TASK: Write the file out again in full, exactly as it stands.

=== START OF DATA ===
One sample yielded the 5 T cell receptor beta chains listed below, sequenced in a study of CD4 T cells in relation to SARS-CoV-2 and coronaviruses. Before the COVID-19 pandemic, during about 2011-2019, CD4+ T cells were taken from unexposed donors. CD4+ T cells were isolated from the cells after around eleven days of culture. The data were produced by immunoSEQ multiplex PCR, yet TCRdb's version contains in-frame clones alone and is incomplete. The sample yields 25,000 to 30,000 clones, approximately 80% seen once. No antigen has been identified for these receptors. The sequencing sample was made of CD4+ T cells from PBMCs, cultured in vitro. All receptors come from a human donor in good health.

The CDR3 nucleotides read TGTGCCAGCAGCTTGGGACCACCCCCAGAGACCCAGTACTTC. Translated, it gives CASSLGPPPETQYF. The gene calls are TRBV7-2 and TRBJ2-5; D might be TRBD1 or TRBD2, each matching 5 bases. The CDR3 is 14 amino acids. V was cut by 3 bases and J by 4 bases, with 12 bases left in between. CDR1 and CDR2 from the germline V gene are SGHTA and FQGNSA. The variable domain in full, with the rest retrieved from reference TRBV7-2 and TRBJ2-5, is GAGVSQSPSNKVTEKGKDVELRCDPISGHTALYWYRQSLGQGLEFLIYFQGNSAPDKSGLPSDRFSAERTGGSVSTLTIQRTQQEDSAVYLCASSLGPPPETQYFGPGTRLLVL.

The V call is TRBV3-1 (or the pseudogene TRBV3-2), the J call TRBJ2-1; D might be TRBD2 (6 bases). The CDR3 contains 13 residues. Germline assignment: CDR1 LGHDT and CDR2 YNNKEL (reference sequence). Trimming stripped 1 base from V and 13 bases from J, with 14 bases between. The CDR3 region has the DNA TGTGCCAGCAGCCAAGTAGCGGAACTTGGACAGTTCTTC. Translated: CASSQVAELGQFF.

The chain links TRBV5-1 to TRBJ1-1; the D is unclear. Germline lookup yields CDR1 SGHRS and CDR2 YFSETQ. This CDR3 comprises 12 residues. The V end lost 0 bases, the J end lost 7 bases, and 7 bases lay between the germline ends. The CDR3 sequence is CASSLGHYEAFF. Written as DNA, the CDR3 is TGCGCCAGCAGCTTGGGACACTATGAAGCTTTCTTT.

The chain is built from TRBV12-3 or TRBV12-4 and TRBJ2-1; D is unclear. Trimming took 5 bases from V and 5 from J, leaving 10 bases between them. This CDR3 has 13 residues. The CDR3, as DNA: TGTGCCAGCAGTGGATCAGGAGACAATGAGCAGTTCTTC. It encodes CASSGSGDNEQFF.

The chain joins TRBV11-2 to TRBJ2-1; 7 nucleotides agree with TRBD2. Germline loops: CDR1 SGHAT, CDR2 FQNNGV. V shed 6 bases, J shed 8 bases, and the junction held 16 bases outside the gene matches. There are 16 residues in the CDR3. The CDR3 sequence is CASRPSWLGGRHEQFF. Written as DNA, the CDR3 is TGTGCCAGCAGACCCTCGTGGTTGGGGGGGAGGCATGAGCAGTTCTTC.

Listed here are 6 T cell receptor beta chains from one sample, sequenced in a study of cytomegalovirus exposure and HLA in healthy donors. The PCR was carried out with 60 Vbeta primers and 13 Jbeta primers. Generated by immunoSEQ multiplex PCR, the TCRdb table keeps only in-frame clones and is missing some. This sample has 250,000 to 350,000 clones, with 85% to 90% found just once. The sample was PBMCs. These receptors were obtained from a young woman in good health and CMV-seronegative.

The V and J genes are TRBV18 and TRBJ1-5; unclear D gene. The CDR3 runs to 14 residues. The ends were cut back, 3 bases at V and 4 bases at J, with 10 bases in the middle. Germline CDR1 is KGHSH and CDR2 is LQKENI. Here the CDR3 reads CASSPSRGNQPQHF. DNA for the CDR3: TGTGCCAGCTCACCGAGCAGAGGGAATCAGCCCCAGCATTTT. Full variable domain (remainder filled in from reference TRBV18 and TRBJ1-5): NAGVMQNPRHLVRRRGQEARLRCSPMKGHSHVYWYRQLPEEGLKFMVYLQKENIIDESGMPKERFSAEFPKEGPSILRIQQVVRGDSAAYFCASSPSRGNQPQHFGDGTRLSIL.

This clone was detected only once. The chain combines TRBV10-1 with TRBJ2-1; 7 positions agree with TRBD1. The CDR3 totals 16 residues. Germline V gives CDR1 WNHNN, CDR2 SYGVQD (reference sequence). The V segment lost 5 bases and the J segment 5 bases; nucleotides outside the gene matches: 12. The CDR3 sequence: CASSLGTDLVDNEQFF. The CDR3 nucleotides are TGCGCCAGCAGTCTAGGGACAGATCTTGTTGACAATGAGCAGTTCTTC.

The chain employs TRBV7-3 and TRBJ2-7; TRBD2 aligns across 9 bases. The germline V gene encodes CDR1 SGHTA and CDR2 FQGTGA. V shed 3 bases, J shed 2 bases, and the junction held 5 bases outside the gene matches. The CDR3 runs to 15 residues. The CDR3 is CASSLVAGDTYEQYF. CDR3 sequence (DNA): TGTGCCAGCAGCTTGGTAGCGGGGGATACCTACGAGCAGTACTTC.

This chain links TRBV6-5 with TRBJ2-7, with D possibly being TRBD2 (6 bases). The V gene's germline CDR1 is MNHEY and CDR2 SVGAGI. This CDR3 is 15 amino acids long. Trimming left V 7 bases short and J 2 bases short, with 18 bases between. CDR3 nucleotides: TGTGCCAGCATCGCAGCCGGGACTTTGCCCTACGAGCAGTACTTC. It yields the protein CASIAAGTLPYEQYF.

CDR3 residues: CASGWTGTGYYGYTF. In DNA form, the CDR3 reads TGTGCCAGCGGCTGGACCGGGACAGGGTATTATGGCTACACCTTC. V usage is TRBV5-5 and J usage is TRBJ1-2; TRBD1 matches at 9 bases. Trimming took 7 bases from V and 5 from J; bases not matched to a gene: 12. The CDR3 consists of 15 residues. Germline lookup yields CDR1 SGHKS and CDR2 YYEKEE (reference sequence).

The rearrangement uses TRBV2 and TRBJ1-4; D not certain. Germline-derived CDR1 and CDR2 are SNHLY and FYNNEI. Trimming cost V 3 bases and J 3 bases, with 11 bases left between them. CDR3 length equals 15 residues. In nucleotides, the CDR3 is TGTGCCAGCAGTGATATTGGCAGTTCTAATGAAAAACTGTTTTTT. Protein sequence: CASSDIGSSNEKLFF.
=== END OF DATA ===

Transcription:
One sample yielded the 5 T cell receptor beta chains listed below, sequenced in a study of CD4 T cells in relation to SARS-CoV-2 and coronaviruses. Before the COVID-19 pandemic, during about 2011-2019, CD4+ T cells were taken from unexposed donors. CD4+ T cells were isolated from the cells after around eleven days of culture. The data were produced by immunoSEQ multiplex PCR, yet TCRdb's version contains in-frame clones alone and is incomplete. The sample yields 25,000 to 30,000 clones, approximately 80% seen once. No antigen has been identified for these receptors. The sequencing sample was made of CD4+ T cells from PBMCs, cultured in vitro. All receptors come from a human donor in good health.

The CDR3 nucleotides read TGTGCCAGCAGCTTGGGACCACCCCCAGAGACCCAGTACTTC. Translated, it gives CASSLGPPPETQYF. The gene calls are TRBV7-2 and TRBJ2-5; D might be TRBD1 or TRBD2, each matching 5 bases. The CDR3 is 14 amino acids. V was cut by 3 bases and J by 4 bases, with 12 bases left in between. CDR1 and CDR2 from the germline V gene are SGHTA and FQGNSA. The variable domain in full, with the rest retrieved from reference TRBV7-2 and TRBJ2-5, is GAGVSQSPSNKVTEKGKDVELRCDPISGHTALYWYRQSLGQGLEFLIYFQGNSAPDKSGLPSDRFSAERTGGSVSTLTIQRTQQEDSAVYLCASSLGPPPETQYFGPGTRLLVL.

The V call is TRBV3-1 (or the pseudogene TRBV3-2), the J call TRBJ2-1; D might be TRBD2 (6 bases). The CDR3 contains 13 residues. Germline assignment: CDR1 LGHDT and CDR2 YNNKEL (reference sequence). Trimming stripped 1 base from V and 13 bases from J, with 14 bases between. The CDR3 region has the DNA TGTGCCAGCAGCCAAGTAGCGGAACTTGGACAGTTCTTC. Translated: CASSQVAELGQFF.

The chain links TRBV5-1 to TRBJ1-1; the D is unclear. Germline lookup yields CDR1 SGHRS and CDR2 YFSETQ. This CDR3 comprises 12 residues. The V end lost 0 bases, the J end lost 7 bases, and 7 bases lay between the germline ends. The CDR3 sequence is CASSLGHYEAFF. Written as DNA, the CDR3 is TGCGCCAGCAGCTTGGGACACTATGAAGCTTTCTTT.

The chain is built from TRBV12-3 or TRBV12-4 and TRBJ2-1; D is unclear. Trimming took 5 bases from V and 5 from J, leaving 10 bases between them. This CDR3 has 13 residues. The CDR3, as DNA: TGTGCCAGCAGTGGATCAGGAGACAATGAGCAGTTCTTC. It encodes CASSGSGDNEQFF.

The chain joins TRBV11-2 to TRBJ2-1; 7 nucleotides agree with TRBD2. Germline loops: CDR1 SGHAT, CDR2 FQNNGV. V shed 6 bases, J shed 8 bases, and the junction held 16 bases outside the gene matches. There are 16 residues in the CDR3. The CDR3 sequence is CASRPSWLGGRHEQFF. Written as DNA, the CDR3 is TGTGCCAGCAGACCCTCGTGGTTGGGGGGGAGGCATGAGCAGTTCTTC.

Listed here are 6 T cell receptor beta chains from one sample, sequenced in a study of cytomegalovirus exposure and HLA in healthy donors. The PCR was carried out with 60 Vbeta primers and 13 Jbeta primers. Generated by immunoSEQ multiplex PCR, the TCRdb table keeps only in-frame clones and is missing some. This sample has 250,000 to 350,000 clones, with 85% to 90% found just once. The sample was PBMCs. These receptors were obtained from a young woman in good health and CMV-seronegative.

The V and J genes are TRBV18 and TRBJ1-5; unclear D gene. The CDR3 runs to 14 residues. The ends were cut back, 3 bases at V and 4 bases at J, with 10 bases in the middle. Germline CDR1 is KGHSH and CDR2 is LQKENI. Here the CDR3 reads CASSPSRGNQPQHF. DNA for the CDR3: TGTGCCAGCTCACCGAGCAGAGGGAATCAGCCCCAGCATTTT. Full variable domain (remainder filled in from reference TRBV18 and TRBJ1-5): NAGVMQNPRHLVRRRGQEARLRCSPMKGHSHVYWYRQLPEEGLKFMVYLQKENIIDESGMPKERFSAEFPKEGPSILRIQQVVRGDSAAYFCASSPSRGNQPQHFGDGTRLSIL.

This clone was detected only once. The chain combines TRBV10-1 with TRBJ2-1; 7 positions agree with TRBD1. The CDR3 totals 16 residues. Germline V gives CDR1 WNHNN, CDR2 SYGVQD (reference sequence). The V segment lost 5 bases and the J segment 5 bases; nucleotides outside the gene matches: 12. The CDR3 sequence: CASSLGTDLVDNEQFF. The CDR3 nucleotides are TGCGCCAGCAGTCTAGGGACAGATCTTGTTGACAATGAGCAGTTCTTC.

The chain employs TRBV7-3 and TRBJ2-7; TRBD2 aligns across 9 bases. The germline V gene encodes CDR1 SGHTA and CDR2 FQGTGA. V shed 3 bases, J shed 2 bases, and the junction held 5 bases outside the gene matches. The CDR3 runs to 15 residues. The CDR3 is CASSLVAGDTYEQYF. CDR3 sequence (DNA): TGTGCCAGCAGCTTGGTAGCGGGGGATACCTACGAGCAGTACTTC.

This chain links TRBV6-5 with TRBJ2-7, with D possibly being TRBD2 (6 bases). The V gene's germline CDR1 is MNHEY and CDR2 SVGAGI. This CDR3 is 15 amino acids long. Trimming left V 7 bases short and J 2 bases short, with 18 bases between. CDR3 nucleotides: TGTGCCAGCATCGCAGCCGGGACTTTGCCCTACGAGCAGTACTTC. It yields the protein CASIAAGTLPYEQYF.

CDR3 residues: CASGWTGTGYYGYTF. In DNA form, the CDR3 reads TGTGCCAGCGGCTGGACCGGGACAGGGTATTATGGCTACACCTTC. V usage is TRBV5-5 and J usage is TRBJ1-2; TRBD1 matches at 9 bases. Trimming took 7 bases from V and 5 from J; bases not matched to a gene: 12. The CDR3 consists of 15 residues. Germline lookup yields CDR1 SGHKS and CDR2 YYEKEE (reference sequence).

The rearrangement uses TRBV2 and TRBJ1-4; D not certain. Germline-derived CDR1 and CDR2 are SNHLY and FYNNEI. Trimming cost V 3 bases and J 3 bases, with 11 bases left between them. CDR3 length equals 15 residues. In nucleotides, the CDR3 is TGTGCCAGCAGTGATATTGGCAGTTCTAATGAAAAACTGTTTTTT. Protein sequence: CASSDIGSSNEKLFF.